In an article titled, “The Next Trump,” on Slate.com, Isaac Chotiner writes about what he calls, “the really scary thing.” It is worth considering, Chotiner writes, what Donald Trump has unleashed, not just in terms of nativism and bigotry, but in proving that white nationalism has a real base. The fear, then, isn’t just that Trump could win, which he could, despite his low odds. The fear is that a better, cooler, more polished version of Trump could rise in his wake. That is a prospect, and a danger, that will not disappear no matter what happens in November.
While I believe Chotiner correct in pointing to the dangerous nature of what Trump has unleashed, I believe he is mistaken in thinking that this danger “will not disappear no matter what happens in November.”
These ugly forces have been there in America for a very long time. Nonetheless, as a result of the GOP having fed these forces for the past generation, they have grown in strength. In Trump’s becoming the Republican nominee for President, these forces now have their opportunity to grab for power.
(David Duke recognizes that this is the moment of bigotry’s ascendance, which is likely why he’s decided now is the time for him to run for the Senate.)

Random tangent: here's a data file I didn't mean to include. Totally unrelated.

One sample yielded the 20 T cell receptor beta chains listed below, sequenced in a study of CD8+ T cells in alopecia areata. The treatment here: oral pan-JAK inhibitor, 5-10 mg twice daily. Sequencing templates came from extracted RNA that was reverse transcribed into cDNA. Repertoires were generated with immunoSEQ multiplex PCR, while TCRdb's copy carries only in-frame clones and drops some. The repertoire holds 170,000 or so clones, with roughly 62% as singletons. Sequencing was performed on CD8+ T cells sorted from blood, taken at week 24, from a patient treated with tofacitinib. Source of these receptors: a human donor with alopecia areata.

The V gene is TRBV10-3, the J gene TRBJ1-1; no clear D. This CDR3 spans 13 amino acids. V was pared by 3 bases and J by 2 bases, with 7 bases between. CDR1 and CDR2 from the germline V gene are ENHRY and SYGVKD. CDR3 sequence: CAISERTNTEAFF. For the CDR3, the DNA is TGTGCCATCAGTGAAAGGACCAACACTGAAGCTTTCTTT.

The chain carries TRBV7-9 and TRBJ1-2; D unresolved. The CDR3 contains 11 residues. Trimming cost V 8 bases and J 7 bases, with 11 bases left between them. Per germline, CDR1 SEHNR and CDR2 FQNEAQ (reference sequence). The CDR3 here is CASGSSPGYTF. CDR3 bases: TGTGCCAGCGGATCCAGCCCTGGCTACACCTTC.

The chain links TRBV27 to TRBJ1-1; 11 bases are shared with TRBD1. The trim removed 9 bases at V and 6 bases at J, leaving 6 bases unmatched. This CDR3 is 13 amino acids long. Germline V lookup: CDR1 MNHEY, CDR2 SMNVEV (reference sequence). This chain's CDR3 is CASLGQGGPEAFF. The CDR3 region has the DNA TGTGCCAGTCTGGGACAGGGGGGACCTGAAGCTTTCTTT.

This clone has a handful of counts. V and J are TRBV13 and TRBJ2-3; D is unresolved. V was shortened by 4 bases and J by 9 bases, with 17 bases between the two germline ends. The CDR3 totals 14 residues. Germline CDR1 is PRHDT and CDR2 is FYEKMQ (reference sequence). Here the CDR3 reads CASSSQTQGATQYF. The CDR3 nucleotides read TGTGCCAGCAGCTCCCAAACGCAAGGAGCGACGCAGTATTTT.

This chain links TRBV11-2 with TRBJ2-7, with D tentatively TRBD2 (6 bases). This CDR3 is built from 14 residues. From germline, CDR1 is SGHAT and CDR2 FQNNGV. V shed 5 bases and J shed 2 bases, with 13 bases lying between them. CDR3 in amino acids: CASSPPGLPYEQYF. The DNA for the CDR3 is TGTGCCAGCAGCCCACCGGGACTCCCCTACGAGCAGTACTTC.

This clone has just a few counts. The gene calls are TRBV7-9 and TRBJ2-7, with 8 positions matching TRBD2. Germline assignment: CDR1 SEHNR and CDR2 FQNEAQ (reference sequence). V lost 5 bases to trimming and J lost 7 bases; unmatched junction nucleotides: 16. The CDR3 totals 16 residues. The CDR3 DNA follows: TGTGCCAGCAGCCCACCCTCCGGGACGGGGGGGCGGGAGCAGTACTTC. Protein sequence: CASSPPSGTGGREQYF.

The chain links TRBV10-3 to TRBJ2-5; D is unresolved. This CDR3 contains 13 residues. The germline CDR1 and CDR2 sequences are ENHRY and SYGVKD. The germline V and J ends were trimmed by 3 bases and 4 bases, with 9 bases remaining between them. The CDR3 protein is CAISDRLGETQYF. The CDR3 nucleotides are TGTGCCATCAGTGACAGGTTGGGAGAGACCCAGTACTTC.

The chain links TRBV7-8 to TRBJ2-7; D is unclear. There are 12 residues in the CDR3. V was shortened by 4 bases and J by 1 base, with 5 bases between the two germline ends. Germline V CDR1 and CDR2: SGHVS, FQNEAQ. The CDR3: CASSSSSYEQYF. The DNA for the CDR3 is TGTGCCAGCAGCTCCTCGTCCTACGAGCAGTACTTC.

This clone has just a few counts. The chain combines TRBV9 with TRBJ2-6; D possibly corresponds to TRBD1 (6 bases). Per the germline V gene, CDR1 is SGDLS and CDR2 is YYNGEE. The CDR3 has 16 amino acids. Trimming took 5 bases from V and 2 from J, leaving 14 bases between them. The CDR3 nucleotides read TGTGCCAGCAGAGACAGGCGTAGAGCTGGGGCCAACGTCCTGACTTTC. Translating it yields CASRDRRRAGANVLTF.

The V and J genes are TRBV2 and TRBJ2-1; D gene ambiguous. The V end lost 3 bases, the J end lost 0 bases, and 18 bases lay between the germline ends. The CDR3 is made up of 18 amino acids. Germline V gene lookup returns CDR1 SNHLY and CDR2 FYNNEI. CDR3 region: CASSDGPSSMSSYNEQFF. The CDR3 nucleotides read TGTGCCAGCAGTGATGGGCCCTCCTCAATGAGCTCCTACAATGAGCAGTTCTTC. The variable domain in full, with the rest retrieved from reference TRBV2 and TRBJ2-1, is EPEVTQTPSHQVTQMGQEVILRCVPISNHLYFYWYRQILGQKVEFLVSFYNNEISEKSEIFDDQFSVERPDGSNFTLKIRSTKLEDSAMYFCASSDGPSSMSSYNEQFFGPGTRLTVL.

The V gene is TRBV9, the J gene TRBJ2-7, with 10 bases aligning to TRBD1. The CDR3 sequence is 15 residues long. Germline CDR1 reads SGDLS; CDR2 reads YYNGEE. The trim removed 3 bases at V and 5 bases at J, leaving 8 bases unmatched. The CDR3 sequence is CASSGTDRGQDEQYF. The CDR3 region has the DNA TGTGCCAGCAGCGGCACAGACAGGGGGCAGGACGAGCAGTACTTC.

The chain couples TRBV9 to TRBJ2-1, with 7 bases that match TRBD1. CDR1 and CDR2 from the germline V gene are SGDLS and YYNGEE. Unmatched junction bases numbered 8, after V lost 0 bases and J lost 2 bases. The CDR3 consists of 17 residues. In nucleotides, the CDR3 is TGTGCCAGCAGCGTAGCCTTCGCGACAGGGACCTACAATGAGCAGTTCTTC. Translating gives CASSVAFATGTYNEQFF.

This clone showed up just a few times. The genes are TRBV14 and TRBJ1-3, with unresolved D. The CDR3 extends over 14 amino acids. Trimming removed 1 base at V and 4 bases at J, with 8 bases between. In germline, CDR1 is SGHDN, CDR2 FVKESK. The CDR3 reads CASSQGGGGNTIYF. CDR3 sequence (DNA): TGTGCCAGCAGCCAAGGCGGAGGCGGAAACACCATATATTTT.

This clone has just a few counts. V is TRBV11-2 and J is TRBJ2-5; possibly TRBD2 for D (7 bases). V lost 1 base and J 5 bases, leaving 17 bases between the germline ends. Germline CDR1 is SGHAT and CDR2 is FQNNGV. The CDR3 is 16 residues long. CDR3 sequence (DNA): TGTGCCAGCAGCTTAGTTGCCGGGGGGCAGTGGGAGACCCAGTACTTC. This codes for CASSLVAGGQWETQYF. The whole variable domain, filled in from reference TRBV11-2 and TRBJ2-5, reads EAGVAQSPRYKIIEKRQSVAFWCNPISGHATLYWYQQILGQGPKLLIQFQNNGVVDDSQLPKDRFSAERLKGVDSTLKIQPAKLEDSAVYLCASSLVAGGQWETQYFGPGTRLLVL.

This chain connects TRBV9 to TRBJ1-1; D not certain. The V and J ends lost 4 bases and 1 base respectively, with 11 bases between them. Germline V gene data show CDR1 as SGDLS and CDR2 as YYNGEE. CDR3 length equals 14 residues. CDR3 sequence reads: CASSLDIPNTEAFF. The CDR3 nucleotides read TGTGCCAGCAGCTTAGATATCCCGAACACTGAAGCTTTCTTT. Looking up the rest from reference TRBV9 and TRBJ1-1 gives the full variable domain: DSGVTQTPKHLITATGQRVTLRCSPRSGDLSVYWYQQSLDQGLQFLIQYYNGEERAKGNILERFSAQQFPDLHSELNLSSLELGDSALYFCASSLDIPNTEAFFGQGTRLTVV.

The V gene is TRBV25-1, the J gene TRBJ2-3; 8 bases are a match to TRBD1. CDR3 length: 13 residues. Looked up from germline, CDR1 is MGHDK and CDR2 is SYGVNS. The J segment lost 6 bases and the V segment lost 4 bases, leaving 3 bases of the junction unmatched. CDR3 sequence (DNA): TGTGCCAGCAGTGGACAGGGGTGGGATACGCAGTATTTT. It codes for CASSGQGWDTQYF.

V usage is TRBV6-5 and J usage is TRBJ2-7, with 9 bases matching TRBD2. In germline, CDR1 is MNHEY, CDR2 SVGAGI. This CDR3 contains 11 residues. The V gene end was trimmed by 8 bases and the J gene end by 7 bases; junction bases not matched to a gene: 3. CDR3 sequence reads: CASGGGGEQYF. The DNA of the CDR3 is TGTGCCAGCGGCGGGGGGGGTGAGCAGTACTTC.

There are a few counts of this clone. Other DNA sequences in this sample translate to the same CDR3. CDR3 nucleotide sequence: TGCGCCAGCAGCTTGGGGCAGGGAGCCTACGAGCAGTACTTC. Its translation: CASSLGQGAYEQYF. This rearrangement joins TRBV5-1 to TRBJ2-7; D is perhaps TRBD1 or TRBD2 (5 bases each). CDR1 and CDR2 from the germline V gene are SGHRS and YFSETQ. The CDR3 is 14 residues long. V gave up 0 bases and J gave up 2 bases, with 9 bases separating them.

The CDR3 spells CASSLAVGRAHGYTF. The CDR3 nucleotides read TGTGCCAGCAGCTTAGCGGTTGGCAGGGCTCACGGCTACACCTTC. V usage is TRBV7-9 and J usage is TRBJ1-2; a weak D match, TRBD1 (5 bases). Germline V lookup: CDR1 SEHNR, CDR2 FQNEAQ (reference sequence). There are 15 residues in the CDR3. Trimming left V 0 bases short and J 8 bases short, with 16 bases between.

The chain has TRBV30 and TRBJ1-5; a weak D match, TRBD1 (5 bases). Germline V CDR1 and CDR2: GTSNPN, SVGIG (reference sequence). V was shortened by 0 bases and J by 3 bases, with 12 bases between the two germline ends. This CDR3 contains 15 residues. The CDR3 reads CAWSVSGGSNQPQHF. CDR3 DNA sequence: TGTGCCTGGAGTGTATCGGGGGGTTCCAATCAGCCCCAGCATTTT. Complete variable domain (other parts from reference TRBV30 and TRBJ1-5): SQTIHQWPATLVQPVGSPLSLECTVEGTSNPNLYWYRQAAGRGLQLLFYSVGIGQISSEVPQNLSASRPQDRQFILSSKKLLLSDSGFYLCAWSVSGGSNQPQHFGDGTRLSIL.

But times of opportunity are also times of risk. (As the coup plotters in Turkey know now all too well.) The attacker who fails to storm the walls can be annihilated.
Or, to put it in terms of American electoral politics, these ugly forces are now coming up for judgment by the American people. If Trump should win – or even if he should perform respectably – the lesson will be drawn that the banner of bigotry and ugly nationalism offers a path to power.
But if Trump should lose in a landslide – if the American people repudiate Trumpism in an overwhelming manner – everything that Trump represents will be discredited and weakened. His bigotry and his disregard of truth and his bullying approach to the world — and all the ways Trump has made manifest the spirit that the Republican Party has been overtaken by in our times – will become political poison.
If the defeat is complete.
So it is incumbent upon all of us – upon us who wish to rid America of the threat from this proto-fascist spirit — to use the coming election not only to stop Trump’s advance toward power but also to burn the bridges behind him for all who might have followed.
This is, as Chotiner suggests, a dangerous moment in America. But it is also a moment of opportunity.
This disease has been rising on the political right for a generation. A thorough rout of Trumpism in November might bring about, at long last, the breaking of the fever.